New research has found that babies who sleep in separate rooms from their parents take less time to hit the sack and get way more shut eye. They are also less likely to wake up for a feed, and in turn, mum and dad are better rested.
Sounds too good to be true, right?
According to the study’s lead author Dr Jodi Mindell from the Children’s Hospital of Philadelphia, independent sleeping is the best way to ensure both the child and the parents are getting their forty winks.
“There are a number of possible reasons that babies sleep better in their own room,” Mindell explains.
“One main reason is that they are more likely to self-soothe to sleep.”
The study – which was published in the Sleep Medicine journal – analysed questionnaires completed by the parents of 6,236 infants aged between six and 12 months in the US.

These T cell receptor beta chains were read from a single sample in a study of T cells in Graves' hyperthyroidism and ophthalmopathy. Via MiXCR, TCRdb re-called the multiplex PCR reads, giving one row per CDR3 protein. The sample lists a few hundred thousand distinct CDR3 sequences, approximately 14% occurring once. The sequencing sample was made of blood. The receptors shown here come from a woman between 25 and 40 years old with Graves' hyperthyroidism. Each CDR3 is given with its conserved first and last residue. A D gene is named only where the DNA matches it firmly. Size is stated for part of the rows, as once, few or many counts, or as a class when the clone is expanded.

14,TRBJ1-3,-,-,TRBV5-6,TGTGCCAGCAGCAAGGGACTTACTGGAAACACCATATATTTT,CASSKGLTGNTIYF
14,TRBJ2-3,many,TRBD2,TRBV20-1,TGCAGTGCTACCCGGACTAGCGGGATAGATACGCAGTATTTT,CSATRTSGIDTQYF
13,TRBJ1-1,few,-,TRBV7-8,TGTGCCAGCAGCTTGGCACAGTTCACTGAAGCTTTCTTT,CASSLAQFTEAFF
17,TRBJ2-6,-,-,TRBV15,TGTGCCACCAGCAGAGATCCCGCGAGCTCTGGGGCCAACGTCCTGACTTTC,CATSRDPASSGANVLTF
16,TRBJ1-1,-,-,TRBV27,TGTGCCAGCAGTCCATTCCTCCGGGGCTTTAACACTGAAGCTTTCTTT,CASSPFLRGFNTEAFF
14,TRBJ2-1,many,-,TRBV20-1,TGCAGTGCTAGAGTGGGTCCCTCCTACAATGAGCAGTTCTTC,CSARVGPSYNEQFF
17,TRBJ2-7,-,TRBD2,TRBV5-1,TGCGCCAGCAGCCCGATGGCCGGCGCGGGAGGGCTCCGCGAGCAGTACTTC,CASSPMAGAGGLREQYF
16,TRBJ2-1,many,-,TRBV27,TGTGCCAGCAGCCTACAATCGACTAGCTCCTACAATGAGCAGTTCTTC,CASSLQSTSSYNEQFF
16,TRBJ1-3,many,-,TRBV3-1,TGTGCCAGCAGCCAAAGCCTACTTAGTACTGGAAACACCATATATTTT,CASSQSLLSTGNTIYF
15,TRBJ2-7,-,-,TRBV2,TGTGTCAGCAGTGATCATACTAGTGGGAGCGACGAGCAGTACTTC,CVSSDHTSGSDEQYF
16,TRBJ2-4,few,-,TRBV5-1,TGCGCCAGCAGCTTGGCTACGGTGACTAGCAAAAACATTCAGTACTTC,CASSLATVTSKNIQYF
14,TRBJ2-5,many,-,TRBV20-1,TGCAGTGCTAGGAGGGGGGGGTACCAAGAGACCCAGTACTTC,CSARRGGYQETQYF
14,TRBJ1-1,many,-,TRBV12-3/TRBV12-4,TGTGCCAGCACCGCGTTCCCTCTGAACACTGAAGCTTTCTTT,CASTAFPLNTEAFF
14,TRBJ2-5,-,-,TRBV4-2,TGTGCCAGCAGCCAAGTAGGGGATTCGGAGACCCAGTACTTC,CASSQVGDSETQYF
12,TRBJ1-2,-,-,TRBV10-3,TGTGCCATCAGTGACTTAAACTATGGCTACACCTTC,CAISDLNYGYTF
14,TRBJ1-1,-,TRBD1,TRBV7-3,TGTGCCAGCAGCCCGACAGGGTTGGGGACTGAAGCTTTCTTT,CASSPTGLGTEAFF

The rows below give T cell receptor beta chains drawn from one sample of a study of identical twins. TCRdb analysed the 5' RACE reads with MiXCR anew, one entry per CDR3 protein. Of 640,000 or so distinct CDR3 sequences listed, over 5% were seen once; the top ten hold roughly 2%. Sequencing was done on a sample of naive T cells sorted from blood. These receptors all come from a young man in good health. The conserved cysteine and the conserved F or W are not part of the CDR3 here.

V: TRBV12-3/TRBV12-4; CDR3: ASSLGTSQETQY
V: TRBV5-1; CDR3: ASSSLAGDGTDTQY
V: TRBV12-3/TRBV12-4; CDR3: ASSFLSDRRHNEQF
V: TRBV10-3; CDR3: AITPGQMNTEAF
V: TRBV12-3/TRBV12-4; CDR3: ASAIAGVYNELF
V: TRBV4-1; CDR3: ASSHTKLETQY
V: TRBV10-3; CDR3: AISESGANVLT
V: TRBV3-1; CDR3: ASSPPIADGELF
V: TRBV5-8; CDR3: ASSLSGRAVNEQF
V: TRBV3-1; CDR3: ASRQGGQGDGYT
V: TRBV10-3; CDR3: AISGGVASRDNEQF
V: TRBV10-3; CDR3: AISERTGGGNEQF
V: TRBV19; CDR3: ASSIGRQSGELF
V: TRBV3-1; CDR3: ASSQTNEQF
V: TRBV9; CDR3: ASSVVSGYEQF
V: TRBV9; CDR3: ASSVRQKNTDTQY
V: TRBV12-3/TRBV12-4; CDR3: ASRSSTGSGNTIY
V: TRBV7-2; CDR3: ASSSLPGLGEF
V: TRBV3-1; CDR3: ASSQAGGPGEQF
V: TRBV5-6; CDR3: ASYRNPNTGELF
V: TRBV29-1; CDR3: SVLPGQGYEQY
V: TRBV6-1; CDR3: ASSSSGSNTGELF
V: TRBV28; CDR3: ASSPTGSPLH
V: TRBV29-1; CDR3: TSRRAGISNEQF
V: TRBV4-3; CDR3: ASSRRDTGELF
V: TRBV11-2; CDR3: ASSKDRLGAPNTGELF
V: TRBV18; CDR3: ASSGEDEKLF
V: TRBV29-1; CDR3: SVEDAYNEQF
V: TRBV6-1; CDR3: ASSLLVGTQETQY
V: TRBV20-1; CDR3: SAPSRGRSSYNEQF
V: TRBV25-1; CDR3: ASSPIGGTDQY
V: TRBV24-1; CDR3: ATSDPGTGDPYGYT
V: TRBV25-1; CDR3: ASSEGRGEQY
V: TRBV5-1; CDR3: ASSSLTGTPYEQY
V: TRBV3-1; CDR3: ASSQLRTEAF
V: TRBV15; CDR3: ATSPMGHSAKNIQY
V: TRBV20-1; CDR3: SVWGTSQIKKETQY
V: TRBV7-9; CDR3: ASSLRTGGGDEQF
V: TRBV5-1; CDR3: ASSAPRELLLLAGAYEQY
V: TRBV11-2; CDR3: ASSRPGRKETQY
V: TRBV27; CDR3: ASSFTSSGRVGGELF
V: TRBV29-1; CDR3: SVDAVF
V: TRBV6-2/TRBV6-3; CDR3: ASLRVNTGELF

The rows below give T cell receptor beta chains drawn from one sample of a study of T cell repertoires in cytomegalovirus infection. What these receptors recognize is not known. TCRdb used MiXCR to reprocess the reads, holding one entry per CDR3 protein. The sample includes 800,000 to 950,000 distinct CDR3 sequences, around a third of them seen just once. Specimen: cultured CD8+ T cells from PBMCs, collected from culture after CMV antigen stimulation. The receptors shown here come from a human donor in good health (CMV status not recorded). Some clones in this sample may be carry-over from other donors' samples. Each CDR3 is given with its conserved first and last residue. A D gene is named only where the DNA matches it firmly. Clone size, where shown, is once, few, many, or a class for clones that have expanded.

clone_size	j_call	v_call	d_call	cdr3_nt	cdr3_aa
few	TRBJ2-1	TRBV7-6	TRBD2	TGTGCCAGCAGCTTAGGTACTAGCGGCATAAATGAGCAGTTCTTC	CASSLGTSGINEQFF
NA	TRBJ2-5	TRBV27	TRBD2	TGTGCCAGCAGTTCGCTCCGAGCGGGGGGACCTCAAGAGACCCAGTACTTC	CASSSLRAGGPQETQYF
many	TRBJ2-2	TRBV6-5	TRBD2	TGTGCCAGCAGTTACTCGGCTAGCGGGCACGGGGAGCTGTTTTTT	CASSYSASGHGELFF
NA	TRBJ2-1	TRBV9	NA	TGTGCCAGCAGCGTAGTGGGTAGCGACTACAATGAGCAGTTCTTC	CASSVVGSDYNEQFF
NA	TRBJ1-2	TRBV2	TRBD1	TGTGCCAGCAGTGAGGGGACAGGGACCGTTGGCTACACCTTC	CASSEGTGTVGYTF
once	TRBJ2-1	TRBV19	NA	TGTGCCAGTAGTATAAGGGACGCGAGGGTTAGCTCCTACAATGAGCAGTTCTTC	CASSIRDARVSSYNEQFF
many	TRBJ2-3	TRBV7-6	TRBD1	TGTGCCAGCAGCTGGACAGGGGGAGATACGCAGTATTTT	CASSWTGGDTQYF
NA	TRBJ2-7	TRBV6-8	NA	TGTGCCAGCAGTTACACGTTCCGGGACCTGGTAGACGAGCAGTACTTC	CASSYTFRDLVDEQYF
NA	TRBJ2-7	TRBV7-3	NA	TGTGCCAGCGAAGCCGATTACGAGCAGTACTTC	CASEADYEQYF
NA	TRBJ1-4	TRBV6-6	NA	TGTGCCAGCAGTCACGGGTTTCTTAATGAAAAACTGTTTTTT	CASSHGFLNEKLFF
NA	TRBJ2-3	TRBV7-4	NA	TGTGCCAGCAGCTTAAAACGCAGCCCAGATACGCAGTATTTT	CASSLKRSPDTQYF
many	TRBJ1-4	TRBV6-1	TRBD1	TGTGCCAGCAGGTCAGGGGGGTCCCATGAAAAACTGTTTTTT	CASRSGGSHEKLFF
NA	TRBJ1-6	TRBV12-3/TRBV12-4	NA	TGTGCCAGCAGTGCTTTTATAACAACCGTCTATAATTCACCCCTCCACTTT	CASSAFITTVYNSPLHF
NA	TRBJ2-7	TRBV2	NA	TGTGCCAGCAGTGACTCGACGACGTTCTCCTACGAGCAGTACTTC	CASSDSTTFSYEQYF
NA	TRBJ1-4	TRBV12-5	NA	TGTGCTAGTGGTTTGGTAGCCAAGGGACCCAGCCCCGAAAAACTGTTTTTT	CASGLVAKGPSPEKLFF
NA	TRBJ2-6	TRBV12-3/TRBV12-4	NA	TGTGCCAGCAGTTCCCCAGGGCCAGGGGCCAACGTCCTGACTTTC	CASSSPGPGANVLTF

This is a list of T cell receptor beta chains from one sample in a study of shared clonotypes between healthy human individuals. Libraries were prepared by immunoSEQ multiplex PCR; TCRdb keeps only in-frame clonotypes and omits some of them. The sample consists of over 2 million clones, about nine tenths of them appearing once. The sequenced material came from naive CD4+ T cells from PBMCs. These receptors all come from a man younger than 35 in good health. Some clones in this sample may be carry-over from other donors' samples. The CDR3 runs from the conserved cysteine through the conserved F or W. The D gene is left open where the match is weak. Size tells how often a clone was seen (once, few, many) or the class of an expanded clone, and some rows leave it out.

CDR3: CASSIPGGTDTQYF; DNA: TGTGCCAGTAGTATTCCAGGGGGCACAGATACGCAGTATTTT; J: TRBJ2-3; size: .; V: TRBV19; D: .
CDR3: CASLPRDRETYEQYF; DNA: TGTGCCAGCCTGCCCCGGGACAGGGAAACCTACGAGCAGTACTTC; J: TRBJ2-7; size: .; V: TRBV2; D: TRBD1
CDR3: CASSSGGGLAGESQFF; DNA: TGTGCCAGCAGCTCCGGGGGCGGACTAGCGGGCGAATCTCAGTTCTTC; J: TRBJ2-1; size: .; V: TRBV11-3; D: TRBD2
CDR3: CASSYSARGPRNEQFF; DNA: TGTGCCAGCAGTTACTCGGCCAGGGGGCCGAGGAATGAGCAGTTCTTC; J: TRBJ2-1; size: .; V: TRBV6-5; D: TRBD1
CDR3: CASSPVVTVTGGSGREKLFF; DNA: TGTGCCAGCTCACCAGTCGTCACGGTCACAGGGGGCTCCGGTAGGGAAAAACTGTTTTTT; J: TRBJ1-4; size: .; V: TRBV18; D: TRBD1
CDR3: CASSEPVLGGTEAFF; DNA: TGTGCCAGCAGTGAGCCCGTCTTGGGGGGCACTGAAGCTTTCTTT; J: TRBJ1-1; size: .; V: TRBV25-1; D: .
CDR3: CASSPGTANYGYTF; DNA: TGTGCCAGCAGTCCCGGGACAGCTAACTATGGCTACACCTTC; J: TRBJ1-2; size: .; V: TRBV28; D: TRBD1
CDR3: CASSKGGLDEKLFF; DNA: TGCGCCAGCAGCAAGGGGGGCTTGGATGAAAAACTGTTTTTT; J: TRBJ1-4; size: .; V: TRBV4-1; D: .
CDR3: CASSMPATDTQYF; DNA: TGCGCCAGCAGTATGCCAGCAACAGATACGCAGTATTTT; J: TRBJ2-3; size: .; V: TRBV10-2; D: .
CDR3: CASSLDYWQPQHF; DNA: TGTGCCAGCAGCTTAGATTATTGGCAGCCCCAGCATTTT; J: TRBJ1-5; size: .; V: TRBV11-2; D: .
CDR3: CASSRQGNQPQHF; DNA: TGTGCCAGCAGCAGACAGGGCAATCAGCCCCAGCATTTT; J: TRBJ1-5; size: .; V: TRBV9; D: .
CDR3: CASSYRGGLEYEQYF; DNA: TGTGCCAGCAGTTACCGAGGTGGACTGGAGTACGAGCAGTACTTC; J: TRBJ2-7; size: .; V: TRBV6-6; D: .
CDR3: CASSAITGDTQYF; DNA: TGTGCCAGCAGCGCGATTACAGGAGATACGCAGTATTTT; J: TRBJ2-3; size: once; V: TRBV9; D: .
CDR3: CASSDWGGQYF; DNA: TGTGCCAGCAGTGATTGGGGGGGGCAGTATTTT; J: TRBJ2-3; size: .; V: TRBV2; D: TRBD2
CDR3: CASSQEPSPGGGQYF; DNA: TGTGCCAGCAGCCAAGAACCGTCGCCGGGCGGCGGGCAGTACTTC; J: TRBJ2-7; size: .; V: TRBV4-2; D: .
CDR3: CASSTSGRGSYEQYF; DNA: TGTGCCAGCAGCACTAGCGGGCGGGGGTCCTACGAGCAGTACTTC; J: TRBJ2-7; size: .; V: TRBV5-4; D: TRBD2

However, the findings contradict the advice of the American Academy of Paediatrics (AAP), which recommends babies be put to bed in the same room as their parents for the first six months of life to reduce the risk of Sudden Infant Death Syndrome (SIDS).
“Paediatric providers have been struggling with what to tell parents since the release of the AAP recommendations,” Mindell says.
“Once a baby is past the risk of SIDS, by six months of age, parents need to decide what works best for them and their family, which enables everyone in the family to get the sleep they need.”
But the co-author of the APP guidelines, Dr Lori Feldman-Winter, isn’t sold on the method.
“If the only goal is to increase sleep, then the results may be compelling,” she says.
“However, since we don’t know what causes SIDS and evidence supports room sharing as a method to decrease SIDS, giving up some sleep time may be worth it.”